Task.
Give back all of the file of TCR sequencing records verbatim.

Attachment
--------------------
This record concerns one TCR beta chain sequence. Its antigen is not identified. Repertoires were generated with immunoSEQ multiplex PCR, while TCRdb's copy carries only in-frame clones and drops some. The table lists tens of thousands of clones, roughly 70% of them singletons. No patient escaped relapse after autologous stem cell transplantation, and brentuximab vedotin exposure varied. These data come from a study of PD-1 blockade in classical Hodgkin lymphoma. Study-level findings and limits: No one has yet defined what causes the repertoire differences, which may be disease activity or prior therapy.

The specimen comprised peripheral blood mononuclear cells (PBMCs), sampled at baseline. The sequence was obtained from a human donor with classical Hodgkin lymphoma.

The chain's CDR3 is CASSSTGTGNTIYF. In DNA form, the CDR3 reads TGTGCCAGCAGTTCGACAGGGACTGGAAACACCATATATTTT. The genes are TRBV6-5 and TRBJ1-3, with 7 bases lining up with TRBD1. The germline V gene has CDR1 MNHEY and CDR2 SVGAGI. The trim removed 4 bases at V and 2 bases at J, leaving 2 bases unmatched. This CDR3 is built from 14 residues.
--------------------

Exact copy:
This record concerns one TCR beta chain sequence. Its antigen is not identified. Repertoires were generated with immunoSEQ multiplex PCR, while TCRdb's copy carries only in-frame clones and drops some. The table lists tens of thousands of clones, roughly 70% of them singletons. No patient escaped relapse after autologous stem cell transplantation, and brentuximab vedotin exposure varied. These data come from a study of PD-1 blockade in classical Hodgkin lymphoma. Study-level findings and limits: No one has yet defined what causes the repertoire differences, which may be disease activity or prior therapy.

The specimen comprised peripheral blood mononuclear cells (PBMCs), sampled at baseline. The sequence was obtained from a human donor with classical Hodgkin lymphoma.

The chain's CDR3 is CASSSTGTGNTIYF. In DNA form, the CDR3 reads TGTGCCAGCAGTTCGACAGGGACTGGAAACACCATATATTTT. The genes are TRBV6-5 and TRBJ1-3, with 7 bases lining up with TRBD1. The germline V gene has CDR1 MNHEY and CDR2 SVGAGI. The trim removed 4 bases at V and 2 bases at J, leaving 2 bases unmatched. This CDR3 is built from 14 residues.